Sean's first impressions of Doom

by: Sean Colleli -
More On: DOOM

I’ve been an avid fan of the Doom series since about as long as I’ve been gaming, so I was particularly excited for id’s modern reboot of the father of first person shooters. It’s been a very long 12 years since Doom 3, a game I thoroughly enjoyed back in 2004 and again in 2012, but with this new Doom id has taken the series away from the more methodical survival horror focus of Doom 3 and back toward the frenetic action and raw challenge of the original game. In the process they’ve mixed in some modern conventions but longtime fans don't need to worry that Doom has been turned into Call of Duty. In the 14 or so hours I’ve logged playing this weekend I’ve found that id has struck a perfect balance of old and new ideas, in the story campaign at least.

In many ways Doom reminds me of the “modern” old-school shooters that have been getting revived over the past few years. It shares a lot in common with Serious Sam, Painkiller, Hard Reset and the Shadow Warrior reboot, especially those latter two. id must have either stolen some developers from Flying Wild Hog or at least paid really close attention to their game design because Doom’s gameplay flow is remarkably similar to Shadow Warrior, minus the katana of course. This means you’ll be moving from one giant killbox arena to the next, engaging in elaborate gun and melee battles with dozens of enemies at once.

Like its modern-retro brethren Doom feels refreshingly fast and punchy and the gameplay is constantly reinforcing speed; standing still is likely to get you killed. There’s a fairly brisk escalation in weaponry and you can get some guns early on if you hunt for secrets, so you’re encouraged to experiment with various combinations of guns from the get-go. One of the modern touches is a fairly deep upgrade tree for both your armor and weapons, which might seem tedious but actually just encourages you to experiment even more. There’s a stout difficulty curve as the game throws nastier demons at you and in greater quantities, so it’s a literal arms race as you kit out your guns and develop new strategies.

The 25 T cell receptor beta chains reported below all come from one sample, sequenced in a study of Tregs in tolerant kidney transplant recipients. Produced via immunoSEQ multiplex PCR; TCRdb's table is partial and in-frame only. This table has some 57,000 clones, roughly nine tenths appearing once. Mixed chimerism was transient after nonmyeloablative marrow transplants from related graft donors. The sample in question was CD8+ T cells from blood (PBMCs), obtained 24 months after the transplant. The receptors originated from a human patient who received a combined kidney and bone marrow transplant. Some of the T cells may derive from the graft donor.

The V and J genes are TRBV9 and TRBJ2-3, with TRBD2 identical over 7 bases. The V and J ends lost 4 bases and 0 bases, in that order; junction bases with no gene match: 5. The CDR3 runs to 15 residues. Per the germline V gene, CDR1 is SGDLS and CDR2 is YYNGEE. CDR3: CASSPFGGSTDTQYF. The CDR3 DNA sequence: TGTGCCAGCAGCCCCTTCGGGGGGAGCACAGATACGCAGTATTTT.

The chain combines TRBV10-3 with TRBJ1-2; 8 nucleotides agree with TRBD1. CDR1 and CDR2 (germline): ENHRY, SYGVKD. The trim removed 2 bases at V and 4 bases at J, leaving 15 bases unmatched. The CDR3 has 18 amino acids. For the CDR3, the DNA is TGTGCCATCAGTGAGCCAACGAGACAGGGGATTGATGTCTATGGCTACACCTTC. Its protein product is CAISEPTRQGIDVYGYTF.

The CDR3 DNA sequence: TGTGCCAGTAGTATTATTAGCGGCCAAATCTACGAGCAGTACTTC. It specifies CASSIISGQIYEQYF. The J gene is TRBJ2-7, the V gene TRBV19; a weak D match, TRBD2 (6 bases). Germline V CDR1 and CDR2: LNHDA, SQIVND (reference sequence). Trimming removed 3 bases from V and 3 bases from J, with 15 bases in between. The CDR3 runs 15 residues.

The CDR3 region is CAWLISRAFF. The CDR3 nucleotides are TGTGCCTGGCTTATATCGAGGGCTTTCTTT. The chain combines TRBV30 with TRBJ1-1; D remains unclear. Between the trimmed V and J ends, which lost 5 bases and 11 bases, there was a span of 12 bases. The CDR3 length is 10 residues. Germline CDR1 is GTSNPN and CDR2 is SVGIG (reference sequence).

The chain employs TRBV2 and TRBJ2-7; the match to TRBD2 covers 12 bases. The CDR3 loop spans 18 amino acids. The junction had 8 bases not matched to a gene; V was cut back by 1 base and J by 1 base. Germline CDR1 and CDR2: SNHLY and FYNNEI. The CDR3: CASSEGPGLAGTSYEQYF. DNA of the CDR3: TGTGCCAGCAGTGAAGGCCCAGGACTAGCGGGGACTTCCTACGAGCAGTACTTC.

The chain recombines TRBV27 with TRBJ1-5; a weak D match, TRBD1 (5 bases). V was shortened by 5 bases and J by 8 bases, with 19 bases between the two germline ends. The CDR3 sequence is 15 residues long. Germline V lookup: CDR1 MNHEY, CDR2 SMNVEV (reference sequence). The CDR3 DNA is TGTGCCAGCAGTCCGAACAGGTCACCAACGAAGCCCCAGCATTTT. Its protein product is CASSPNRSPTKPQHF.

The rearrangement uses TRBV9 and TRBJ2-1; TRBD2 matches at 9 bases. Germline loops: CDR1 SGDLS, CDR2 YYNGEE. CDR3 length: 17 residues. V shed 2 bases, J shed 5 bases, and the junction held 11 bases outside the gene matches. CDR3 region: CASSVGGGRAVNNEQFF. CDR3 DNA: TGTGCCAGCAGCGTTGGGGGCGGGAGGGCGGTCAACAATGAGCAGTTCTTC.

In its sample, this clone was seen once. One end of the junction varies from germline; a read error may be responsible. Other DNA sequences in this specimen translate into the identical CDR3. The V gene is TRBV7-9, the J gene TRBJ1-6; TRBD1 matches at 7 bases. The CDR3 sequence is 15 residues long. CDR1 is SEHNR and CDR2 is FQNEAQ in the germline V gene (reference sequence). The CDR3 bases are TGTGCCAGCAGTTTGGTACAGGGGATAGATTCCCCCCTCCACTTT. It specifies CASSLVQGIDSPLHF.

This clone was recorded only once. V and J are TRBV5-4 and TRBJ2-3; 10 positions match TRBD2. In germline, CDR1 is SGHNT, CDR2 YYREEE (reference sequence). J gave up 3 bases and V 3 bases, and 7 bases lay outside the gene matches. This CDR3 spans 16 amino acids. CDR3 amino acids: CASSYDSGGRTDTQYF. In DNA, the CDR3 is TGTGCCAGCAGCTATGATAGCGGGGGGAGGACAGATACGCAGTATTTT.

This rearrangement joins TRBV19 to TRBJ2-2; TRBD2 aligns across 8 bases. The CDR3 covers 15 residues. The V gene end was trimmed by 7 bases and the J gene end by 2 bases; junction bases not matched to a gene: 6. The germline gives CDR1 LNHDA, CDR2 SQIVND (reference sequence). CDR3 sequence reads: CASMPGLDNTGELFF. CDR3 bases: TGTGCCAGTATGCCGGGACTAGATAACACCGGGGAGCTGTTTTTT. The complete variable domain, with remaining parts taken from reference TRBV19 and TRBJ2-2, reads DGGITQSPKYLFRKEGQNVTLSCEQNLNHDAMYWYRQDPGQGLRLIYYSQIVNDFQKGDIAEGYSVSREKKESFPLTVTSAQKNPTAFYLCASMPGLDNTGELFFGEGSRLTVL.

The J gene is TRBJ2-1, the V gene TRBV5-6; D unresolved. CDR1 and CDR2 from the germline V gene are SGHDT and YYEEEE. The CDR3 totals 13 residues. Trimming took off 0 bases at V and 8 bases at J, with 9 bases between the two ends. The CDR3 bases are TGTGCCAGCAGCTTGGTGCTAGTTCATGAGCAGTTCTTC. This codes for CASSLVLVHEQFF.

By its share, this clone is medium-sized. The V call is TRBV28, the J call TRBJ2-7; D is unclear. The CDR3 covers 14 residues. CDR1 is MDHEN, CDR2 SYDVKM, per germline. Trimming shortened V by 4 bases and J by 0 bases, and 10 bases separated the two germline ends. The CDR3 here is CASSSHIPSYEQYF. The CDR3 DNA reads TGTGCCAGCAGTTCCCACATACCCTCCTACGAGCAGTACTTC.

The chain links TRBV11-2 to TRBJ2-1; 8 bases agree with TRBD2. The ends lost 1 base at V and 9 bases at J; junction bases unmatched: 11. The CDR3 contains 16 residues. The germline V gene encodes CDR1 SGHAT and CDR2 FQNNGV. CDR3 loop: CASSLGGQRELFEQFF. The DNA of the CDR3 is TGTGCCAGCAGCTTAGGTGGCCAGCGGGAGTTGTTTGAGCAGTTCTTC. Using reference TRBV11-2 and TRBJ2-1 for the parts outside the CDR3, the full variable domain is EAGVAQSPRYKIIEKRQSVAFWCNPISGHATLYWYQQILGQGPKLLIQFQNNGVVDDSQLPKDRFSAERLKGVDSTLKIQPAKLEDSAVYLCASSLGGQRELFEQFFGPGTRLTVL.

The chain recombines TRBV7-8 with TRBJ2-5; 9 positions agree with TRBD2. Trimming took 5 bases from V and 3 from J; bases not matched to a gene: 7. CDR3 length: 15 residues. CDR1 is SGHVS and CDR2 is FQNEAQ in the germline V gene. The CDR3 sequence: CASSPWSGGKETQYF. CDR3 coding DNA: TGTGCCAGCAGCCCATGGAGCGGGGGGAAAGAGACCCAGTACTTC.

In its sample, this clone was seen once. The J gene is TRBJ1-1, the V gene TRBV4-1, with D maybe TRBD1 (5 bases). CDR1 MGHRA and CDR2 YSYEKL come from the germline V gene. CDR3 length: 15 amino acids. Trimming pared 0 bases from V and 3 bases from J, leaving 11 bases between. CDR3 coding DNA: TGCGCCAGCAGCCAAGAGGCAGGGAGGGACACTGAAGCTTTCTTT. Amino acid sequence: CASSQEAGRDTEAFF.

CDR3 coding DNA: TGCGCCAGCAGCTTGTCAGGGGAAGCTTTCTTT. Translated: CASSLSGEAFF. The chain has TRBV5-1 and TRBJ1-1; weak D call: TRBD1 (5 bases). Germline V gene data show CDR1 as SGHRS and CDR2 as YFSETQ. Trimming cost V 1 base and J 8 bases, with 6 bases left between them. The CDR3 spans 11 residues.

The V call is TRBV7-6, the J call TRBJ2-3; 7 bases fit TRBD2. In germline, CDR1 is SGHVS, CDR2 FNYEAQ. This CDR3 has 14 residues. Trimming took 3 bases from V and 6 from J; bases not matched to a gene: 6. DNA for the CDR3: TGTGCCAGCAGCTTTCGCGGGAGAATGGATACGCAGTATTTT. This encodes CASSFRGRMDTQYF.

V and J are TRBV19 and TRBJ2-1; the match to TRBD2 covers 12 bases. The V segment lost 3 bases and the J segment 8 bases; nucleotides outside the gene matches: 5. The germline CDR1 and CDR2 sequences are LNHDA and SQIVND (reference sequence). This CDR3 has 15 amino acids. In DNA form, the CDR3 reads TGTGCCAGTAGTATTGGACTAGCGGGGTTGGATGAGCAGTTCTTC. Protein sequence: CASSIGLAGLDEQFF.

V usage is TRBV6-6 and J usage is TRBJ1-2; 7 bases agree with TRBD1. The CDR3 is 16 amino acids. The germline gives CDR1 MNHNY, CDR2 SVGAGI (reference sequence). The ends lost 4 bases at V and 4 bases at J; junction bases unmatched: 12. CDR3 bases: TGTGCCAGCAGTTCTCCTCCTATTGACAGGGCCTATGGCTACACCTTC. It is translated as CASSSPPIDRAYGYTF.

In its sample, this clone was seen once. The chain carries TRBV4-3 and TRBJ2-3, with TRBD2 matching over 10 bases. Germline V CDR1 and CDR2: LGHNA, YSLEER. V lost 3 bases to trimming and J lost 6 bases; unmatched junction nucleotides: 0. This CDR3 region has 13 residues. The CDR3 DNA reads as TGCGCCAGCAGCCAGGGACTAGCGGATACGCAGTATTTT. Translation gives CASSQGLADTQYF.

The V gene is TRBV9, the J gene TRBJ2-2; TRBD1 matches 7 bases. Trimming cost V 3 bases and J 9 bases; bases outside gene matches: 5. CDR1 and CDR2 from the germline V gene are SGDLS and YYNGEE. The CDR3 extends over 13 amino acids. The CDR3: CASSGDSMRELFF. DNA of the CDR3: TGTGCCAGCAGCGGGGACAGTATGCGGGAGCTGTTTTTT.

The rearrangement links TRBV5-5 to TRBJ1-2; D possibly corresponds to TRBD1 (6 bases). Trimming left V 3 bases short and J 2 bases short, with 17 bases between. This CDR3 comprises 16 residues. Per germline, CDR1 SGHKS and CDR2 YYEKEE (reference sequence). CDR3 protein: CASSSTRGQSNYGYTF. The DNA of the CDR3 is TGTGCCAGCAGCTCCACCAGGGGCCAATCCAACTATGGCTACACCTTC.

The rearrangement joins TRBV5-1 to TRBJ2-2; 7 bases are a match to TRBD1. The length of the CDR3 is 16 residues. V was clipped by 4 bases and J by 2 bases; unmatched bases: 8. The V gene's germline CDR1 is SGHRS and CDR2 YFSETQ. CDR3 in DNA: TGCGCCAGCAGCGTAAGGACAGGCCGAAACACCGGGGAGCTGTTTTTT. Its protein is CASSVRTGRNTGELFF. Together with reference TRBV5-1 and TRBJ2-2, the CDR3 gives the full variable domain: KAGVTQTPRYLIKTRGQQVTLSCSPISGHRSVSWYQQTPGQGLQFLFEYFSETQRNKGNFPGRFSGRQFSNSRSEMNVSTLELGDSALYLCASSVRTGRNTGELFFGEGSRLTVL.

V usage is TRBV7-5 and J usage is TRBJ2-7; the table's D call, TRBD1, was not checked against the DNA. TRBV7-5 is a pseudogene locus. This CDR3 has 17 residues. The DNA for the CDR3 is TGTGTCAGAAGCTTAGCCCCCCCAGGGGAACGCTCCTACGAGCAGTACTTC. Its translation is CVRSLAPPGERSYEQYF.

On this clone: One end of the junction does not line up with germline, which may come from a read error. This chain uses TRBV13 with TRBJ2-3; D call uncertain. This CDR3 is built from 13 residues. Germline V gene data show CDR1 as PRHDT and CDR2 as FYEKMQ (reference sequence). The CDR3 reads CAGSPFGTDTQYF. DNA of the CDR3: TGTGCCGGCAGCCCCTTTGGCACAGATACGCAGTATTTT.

When you’re not fighting for your life there is plenty of incentive to search the maps for secrets. I’m not sure how id did it again but Doom’s level design is just as labyrinthine and brilliant as the original game from the early 90s. It’s difficult to get lost as there are objective markers, but the maps are anything but linear and some hunting off the beaten path will always yield handsome rewards. I was able to acquire a plasma rifle in the second level this way, and the hidden buffs for health, armor and especially ammo capacity come in really handy when the game gets harder.

This is a classic-style shooter so there is no regenerating health (thank God), but the game has a clever way of keeping you in the fight even when you are injured. If you deal enough damage to an enemy they will flash orange and blue, and when you’re in range you can perform a melee “glory kill.” As you tear the hapless demon asunder they will drop small amounts of health and ammo, and you’ll also be invulnerable for a brief second. This encourages dynamic play and forward momentum, so instead of retreating to grab a medpack you’re wading headfirst into battle and rewarded for your bloodlust. These takedowns are gloriously messy and I have no doubt they are lifted wholesale from the superb Brutal Doom mod, but at least id has been paying attention and aren’t too proud to emulate a good thing.

There is so much involved in what could have been a pretty generic campaign experience. I haven’t even gotten into the persistent level challenges, demon runes and the ins-and-outs of the robust arsenal but suffice to say id has killed it with Doom’s story mode. I have yet to see if the multiplayer holds up as well; I was a bit underwhelmed with the beta. That said I’ll be diving into some deathmatch and exploring the limits of the SnapMap level editor, so stay tuned for my full review. If I had to put a score on it right now, however, I’d say Doom is worth the price of admission for the campaign alone. It is that addictive and well done.